29. Neolithic Stone Axes
The stone objects seen here are axe heads from the ‘New Stone Age’ or Neolithic period found near Clovelly. The people of the Neolithic are known as the first farmers, who, spreading from the eastern Mediterranean, arrived in Britain round about 4,000 BC. To create their fields of early wheat and barley, they began to cut out swathes of the forest through which their Mesolithic predecessors had hunted and gathered.
To fell trees an axe is essential and stone axes are characteristic finds of the Neolithic. The most effective stone axes were made of flint or chert, elegantly shaped and painstakingly polished to a smooth finish with a keen cutting edge. However, the axes in our collection are not practical tools. They would be of little use to a woodman as they have no good cutting edge.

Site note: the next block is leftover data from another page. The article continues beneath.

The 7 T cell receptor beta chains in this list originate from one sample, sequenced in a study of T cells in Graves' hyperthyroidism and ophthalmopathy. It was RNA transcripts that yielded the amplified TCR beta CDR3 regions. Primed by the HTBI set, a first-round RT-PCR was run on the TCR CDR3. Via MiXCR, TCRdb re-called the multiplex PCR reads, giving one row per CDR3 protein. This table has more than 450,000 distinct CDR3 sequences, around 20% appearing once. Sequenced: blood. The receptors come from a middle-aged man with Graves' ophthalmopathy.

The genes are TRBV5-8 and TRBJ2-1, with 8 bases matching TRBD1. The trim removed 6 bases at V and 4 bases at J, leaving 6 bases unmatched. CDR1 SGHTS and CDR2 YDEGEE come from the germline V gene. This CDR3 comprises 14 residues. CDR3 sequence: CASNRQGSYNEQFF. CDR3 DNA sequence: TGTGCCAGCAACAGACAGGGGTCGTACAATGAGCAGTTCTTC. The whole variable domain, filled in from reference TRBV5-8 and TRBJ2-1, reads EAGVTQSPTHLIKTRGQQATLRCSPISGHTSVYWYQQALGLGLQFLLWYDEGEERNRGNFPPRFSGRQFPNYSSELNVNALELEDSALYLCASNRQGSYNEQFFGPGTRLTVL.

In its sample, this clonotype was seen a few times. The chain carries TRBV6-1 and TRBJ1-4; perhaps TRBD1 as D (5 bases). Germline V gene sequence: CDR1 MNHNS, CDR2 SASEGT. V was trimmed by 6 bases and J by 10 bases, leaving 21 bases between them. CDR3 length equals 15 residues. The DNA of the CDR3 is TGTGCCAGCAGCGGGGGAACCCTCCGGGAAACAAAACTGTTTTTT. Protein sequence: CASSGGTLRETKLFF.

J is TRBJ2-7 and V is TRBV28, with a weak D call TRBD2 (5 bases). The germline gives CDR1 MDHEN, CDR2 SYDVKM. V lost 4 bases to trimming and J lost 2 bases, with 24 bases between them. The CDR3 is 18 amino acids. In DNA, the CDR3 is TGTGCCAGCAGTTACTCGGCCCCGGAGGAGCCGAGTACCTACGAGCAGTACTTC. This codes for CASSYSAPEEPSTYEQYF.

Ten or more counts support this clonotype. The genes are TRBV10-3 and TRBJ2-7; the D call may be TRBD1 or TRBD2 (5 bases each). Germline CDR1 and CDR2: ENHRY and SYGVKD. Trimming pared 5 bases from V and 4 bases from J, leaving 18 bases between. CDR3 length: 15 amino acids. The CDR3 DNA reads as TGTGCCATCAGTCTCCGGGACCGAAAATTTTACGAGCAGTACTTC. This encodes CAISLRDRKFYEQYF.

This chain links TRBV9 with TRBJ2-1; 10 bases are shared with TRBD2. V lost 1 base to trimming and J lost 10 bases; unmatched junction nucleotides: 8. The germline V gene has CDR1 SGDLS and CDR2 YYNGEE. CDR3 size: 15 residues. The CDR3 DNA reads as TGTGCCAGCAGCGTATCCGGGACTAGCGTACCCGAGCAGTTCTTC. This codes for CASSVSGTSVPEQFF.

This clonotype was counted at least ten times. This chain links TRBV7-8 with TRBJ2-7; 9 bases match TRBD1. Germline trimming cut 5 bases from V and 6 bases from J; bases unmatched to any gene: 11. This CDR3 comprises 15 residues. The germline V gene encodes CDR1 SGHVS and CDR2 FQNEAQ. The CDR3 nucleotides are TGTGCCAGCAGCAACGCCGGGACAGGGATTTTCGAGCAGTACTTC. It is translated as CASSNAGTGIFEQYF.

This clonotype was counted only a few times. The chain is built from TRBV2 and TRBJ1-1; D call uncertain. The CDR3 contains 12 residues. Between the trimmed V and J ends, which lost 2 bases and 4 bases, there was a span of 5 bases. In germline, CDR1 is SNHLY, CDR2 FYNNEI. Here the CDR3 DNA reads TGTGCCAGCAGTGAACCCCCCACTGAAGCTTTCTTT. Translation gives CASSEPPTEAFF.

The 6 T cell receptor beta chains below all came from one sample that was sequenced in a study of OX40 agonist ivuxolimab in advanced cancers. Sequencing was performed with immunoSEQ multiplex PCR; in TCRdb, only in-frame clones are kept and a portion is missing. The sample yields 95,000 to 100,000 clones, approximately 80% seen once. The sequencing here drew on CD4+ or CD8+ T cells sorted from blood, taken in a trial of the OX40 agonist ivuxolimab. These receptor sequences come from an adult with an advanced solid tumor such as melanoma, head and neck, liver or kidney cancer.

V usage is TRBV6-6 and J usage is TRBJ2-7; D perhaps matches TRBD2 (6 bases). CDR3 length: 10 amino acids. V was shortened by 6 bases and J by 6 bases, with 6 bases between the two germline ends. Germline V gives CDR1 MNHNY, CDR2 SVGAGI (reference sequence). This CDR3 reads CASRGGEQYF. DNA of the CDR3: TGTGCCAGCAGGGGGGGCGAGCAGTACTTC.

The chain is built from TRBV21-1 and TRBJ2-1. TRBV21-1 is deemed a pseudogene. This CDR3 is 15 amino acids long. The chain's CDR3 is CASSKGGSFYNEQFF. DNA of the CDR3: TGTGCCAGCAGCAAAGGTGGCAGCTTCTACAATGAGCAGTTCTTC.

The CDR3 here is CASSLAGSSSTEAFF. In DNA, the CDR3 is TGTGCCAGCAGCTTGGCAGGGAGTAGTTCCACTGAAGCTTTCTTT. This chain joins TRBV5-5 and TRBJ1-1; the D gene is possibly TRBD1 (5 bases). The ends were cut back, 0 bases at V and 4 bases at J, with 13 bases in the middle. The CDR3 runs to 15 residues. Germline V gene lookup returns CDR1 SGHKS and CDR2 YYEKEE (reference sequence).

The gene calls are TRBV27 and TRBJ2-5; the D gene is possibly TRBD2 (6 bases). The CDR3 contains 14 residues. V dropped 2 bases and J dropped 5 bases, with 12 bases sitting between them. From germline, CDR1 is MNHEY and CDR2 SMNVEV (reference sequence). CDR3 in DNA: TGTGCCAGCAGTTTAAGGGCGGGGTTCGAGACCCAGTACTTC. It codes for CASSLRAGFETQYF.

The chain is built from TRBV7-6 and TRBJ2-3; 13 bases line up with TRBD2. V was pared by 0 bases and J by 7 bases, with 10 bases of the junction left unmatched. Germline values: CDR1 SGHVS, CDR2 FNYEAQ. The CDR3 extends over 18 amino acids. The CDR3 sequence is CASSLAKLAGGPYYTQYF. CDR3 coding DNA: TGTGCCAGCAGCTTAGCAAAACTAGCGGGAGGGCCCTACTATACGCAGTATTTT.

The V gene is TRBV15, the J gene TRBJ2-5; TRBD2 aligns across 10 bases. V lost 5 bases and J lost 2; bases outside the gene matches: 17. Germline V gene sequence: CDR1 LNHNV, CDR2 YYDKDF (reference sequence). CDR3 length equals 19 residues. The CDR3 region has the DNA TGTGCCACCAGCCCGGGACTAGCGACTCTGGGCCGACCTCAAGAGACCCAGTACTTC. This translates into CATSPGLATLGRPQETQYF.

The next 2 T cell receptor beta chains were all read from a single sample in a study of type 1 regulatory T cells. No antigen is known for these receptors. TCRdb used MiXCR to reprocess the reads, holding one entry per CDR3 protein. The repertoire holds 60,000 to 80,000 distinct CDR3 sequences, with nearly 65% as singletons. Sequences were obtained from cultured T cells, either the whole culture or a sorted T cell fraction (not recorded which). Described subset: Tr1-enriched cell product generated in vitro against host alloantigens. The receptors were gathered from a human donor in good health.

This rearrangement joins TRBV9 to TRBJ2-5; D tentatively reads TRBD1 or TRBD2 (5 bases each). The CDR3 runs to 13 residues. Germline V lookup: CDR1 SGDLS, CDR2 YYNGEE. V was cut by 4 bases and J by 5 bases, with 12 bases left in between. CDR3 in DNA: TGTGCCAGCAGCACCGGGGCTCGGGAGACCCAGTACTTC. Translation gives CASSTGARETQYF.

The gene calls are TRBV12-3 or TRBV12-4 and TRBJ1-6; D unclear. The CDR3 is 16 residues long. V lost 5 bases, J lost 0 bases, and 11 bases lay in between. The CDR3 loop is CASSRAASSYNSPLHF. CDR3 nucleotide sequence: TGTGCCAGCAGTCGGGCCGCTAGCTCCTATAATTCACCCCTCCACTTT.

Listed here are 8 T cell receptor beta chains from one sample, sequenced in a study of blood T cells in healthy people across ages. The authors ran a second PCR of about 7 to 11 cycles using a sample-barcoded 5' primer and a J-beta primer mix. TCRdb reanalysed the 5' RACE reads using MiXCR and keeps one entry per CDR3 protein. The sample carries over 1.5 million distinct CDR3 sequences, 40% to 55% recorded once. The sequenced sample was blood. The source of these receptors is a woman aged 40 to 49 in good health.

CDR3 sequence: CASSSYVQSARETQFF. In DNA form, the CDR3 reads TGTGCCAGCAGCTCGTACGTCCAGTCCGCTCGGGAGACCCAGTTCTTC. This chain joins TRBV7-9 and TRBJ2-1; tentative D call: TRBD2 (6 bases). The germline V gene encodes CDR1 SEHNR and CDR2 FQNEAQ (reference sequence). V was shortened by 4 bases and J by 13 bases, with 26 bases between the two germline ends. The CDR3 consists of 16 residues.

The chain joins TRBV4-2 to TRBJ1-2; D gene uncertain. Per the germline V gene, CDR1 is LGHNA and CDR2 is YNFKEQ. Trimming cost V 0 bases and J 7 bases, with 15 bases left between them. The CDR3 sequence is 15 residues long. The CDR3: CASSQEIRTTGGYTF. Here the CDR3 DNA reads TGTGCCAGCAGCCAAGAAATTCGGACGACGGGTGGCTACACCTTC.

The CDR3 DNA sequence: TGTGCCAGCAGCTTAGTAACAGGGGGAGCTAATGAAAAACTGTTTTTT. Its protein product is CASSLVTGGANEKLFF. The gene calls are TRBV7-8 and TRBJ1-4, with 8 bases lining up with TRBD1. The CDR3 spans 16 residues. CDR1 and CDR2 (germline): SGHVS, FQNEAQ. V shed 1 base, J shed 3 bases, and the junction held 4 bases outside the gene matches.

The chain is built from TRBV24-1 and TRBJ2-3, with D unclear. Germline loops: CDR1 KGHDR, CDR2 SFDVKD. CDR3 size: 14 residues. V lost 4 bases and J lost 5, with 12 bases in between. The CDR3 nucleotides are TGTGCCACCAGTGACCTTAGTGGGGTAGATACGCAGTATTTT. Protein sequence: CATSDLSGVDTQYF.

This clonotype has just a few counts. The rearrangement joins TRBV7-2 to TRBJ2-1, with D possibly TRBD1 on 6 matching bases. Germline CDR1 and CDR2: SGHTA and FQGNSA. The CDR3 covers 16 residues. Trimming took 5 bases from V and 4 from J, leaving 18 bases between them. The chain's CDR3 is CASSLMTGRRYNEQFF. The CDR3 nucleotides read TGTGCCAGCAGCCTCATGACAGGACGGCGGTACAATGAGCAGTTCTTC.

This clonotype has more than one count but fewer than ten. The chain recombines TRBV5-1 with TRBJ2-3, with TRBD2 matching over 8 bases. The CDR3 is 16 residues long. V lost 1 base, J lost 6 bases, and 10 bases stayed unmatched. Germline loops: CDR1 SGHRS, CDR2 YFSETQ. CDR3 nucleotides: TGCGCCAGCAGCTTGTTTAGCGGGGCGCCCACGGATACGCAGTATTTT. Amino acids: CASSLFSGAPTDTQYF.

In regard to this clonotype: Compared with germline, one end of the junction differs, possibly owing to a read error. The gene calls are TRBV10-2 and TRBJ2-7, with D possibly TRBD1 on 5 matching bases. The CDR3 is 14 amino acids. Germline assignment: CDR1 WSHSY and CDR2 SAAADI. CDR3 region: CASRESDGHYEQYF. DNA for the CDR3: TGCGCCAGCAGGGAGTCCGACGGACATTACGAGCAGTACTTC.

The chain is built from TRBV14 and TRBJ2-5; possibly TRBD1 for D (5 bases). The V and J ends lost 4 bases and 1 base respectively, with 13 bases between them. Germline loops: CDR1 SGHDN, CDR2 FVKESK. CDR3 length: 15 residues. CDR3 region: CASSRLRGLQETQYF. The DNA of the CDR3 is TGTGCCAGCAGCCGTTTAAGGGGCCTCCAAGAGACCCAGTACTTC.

Unlike axes of flint and chert, these axes are made from a hard, green tinged mineral possibly coming from Mounts Bay at the far end of Cornwall and known as greenstone. Similar greenstone axes are found all over Britain and Ireland and on the Continent, many of them coming from an ‘axe factory’ in the Lake District. It appears that they may have been prized objects representing wealth and status, the subject of inter-tribal gift exchange. Six thousand years ago the farmers of North Devon were linked into a trading network that embraced the British Isles and beyond.